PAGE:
Health officials urge vaccinations against flu

By Pat Jenkins The Dispatch Pierce County health officials are shifting attention from recent fear of Ebola to flu, a health risk year in and year out. While the nation's health system mobilized in recent months against the Ebola virus to head off possible outbreaks, it's the flu that remains a greater threat, according to the Tacoma-Pierce County Health Department, which last week issued a reminder that flu vaccinations GÇô some of them free or low-cost GÇô are widely available as a primary defense. Flu can cause fever, coughing, sore throats and body aches for several days, and can be fatal in severe cases. Nationally, as many as 49,000 people have died annually from the flu, including 10 in Pierce County in the past year.-á "Getting a yearly flu vaccination through a shot or nasal spray is the single most important means of protection against the flu,GÇ¥ said Nigel Turner, the communicable disease control director for the Health Department. Annual flu immunizations help protect particularly vulnerable people such as infants, the elderly and immune-compromised individuals. Immunizations also keep doctor visits and sick days down, and they can prevent flu-related hospitalizations and deaths, according to Turner.-á He said getting a flu vaccination is especially important for people at high risk, including children, people 65 and older, pregnant women and those with chronic conditions, including asthma, diabetes, heart disease and neurologic conditions. Babies under six months old are too young to get vaccinated, but people in close contact with babies should get vaccinated to protect the infants. Flu vaccines are available at healthcare professionals' offices, pharmacies and some local health agencies. The Health Department distributes free vaccine for children to medical providers throughout Pierce County. -á Information on vaccination locations is available from the Health Department at, including clinics for adults and children provided through Mary Bridge Children's Hospital Immunization Services and Franciscan Health System. The Bethel and Eatonville school districts have hosted one-day flu vaccination clinics in the past two months.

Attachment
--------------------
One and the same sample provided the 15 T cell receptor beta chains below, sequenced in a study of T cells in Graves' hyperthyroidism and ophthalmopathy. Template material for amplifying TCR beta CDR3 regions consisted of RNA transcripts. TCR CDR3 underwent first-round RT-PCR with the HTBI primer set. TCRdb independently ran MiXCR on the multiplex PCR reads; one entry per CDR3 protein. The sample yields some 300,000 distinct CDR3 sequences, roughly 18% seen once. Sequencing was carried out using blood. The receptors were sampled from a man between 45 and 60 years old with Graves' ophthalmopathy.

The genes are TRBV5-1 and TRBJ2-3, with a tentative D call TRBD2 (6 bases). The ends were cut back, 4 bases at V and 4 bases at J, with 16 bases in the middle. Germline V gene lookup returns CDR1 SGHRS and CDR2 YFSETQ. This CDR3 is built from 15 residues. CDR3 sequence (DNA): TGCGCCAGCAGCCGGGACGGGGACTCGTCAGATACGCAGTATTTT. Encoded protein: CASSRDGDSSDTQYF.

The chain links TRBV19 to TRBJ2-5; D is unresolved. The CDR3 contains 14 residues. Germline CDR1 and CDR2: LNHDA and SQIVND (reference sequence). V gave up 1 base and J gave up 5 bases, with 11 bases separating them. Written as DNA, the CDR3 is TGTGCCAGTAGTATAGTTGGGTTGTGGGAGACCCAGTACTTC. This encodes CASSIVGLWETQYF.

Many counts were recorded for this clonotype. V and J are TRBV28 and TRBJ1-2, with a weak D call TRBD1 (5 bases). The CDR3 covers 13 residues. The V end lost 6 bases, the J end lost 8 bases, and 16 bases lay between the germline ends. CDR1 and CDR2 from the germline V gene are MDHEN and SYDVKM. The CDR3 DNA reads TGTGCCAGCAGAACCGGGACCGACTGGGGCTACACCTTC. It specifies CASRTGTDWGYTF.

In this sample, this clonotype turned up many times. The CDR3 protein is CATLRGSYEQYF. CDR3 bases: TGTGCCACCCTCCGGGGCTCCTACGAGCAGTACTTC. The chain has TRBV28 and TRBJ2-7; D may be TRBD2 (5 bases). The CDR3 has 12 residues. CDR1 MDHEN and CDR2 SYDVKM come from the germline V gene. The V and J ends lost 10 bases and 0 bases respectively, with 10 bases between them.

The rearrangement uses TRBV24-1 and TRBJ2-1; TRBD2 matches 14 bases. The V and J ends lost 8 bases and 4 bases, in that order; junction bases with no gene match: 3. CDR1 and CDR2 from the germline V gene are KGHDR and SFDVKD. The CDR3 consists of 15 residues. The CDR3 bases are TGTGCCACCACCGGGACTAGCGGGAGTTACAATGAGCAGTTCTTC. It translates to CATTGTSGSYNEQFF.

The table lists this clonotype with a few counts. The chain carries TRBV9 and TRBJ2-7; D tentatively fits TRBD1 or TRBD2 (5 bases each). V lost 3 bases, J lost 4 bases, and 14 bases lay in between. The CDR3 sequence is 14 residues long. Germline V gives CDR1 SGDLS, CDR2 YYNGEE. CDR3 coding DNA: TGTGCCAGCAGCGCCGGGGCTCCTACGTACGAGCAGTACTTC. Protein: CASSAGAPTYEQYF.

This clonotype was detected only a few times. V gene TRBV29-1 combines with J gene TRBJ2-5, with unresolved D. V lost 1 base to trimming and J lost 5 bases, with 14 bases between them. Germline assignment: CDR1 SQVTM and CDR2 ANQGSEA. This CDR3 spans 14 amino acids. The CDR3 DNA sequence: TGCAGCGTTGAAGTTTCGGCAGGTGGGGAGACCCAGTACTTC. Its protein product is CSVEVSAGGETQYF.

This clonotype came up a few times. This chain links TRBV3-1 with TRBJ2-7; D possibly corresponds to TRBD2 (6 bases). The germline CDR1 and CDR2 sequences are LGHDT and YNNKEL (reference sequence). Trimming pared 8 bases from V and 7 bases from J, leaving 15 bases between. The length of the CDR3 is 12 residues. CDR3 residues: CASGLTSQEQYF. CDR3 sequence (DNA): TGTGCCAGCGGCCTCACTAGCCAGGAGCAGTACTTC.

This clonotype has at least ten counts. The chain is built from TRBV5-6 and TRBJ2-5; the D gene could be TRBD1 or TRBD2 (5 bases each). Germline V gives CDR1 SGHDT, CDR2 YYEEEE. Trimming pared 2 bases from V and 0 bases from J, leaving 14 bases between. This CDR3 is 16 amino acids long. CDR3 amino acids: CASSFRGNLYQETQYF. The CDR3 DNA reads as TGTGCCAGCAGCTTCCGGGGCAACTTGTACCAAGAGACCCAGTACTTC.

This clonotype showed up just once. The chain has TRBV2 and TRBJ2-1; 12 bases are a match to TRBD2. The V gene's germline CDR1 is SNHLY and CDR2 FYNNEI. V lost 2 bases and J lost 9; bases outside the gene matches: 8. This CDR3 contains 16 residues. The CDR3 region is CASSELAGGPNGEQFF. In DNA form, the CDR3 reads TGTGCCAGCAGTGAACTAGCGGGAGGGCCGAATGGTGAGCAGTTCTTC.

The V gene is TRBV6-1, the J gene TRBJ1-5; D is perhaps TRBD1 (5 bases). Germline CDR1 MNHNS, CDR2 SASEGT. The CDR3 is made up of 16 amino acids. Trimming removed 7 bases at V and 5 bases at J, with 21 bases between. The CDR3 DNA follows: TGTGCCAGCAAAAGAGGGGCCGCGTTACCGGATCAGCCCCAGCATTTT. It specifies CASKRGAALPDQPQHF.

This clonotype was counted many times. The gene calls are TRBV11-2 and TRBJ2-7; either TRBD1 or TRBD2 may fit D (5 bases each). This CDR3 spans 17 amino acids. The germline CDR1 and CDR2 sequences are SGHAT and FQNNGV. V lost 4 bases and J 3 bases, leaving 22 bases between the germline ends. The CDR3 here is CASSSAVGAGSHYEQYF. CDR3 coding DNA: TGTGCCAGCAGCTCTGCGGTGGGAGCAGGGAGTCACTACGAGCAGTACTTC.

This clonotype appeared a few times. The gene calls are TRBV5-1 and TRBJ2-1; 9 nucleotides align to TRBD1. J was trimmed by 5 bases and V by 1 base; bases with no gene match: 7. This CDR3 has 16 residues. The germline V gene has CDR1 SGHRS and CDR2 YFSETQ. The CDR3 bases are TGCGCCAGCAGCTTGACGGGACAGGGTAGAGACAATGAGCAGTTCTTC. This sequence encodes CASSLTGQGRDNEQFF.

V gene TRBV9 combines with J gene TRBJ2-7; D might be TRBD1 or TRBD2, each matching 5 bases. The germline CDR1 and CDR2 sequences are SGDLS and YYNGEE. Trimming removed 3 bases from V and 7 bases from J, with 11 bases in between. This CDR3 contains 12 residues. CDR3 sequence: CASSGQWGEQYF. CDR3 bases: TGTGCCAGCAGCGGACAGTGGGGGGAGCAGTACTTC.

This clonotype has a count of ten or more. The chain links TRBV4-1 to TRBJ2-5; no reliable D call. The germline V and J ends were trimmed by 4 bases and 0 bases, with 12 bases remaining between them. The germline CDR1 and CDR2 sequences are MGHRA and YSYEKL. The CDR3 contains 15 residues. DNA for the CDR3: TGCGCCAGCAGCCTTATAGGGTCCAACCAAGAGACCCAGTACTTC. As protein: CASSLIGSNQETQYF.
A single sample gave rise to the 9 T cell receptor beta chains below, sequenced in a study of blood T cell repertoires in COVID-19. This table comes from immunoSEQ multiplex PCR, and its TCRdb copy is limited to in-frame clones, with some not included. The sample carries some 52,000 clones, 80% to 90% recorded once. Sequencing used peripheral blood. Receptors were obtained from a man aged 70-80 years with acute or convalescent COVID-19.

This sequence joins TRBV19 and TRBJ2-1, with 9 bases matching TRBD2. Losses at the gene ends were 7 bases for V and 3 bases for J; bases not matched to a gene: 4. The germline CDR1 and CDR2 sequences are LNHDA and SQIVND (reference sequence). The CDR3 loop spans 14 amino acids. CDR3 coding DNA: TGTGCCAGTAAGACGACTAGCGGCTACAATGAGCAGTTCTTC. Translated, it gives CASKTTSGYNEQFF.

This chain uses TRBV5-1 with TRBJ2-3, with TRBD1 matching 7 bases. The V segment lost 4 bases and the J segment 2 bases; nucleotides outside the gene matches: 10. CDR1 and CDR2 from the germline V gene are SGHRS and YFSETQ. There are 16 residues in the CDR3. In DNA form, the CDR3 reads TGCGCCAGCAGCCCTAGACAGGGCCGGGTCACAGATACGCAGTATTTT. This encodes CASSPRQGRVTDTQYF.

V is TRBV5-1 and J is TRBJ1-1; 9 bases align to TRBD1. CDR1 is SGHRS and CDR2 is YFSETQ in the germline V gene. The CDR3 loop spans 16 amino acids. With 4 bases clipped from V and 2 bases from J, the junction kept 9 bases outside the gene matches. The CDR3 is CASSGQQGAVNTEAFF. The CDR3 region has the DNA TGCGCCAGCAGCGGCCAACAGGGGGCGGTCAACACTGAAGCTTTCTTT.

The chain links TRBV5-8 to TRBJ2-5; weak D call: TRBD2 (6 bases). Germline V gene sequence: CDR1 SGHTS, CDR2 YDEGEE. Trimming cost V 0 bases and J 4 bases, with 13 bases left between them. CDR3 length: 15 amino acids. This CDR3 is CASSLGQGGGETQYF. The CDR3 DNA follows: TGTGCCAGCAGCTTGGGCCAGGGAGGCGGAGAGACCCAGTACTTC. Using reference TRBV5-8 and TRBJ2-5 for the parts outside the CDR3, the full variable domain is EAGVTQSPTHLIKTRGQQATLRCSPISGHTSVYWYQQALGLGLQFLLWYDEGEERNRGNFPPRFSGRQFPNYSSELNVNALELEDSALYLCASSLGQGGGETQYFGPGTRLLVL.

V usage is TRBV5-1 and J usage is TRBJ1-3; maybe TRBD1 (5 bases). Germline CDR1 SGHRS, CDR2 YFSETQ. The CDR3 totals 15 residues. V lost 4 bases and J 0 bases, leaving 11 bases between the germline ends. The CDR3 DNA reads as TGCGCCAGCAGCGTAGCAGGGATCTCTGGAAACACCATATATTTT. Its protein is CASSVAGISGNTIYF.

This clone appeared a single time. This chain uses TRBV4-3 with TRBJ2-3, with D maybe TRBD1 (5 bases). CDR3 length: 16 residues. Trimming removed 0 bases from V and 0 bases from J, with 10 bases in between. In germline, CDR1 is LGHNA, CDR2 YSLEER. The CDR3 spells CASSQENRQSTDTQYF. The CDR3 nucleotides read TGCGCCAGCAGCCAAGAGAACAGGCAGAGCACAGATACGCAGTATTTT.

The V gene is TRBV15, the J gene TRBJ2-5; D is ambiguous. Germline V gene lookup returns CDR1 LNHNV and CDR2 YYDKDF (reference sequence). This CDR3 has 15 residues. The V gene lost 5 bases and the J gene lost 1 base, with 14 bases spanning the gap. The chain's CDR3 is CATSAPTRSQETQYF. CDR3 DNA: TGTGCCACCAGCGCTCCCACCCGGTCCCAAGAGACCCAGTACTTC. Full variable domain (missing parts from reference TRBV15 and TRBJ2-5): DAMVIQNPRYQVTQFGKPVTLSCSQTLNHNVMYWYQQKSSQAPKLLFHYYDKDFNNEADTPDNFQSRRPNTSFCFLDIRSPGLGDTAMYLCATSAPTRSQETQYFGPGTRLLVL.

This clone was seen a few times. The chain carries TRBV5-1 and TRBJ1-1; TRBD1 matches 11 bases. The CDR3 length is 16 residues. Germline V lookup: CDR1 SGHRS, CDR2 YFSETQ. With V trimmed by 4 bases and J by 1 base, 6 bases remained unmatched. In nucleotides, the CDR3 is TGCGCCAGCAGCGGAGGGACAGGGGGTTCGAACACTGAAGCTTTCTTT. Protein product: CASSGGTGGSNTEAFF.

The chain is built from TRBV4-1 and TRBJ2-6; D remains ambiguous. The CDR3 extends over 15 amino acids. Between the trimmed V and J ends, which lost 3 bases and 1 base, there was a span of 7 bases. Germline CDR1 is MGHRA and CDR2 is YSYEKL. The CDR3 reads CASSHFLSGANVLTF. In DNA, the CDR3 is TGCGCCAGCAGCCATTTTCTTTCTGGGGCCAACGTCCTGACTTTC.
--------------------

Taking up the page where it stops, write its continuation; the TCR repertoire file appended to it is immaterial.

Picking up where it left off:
Flu fighters, take note
In addition to getting a flu vaccination, other steps you can take to prevent or reduce the spread of the influenza virus include: " Washing hands. Frequent washing is one the most effective ways to reduce the spread of germs. Wash with soap and warm water, scrubbing all parts of your hands and wrists for at least 20 seconds, or use an alcohol-based hand sanitizer if soap and water isn't easily accessible. " Staying home if you're sick. Viruses can't spread as quickly if they aren't shared with co-workers and classmates. " Covering coughs. Use your elbow or a disposable tissue, not your hand, to cover your mouth when coughing. " Keeping it clean. Use sanitizing wipes or spray to clean counters, door knobs, telephones, computer keyboards and mice, and other surfaces you touch frequently. -á


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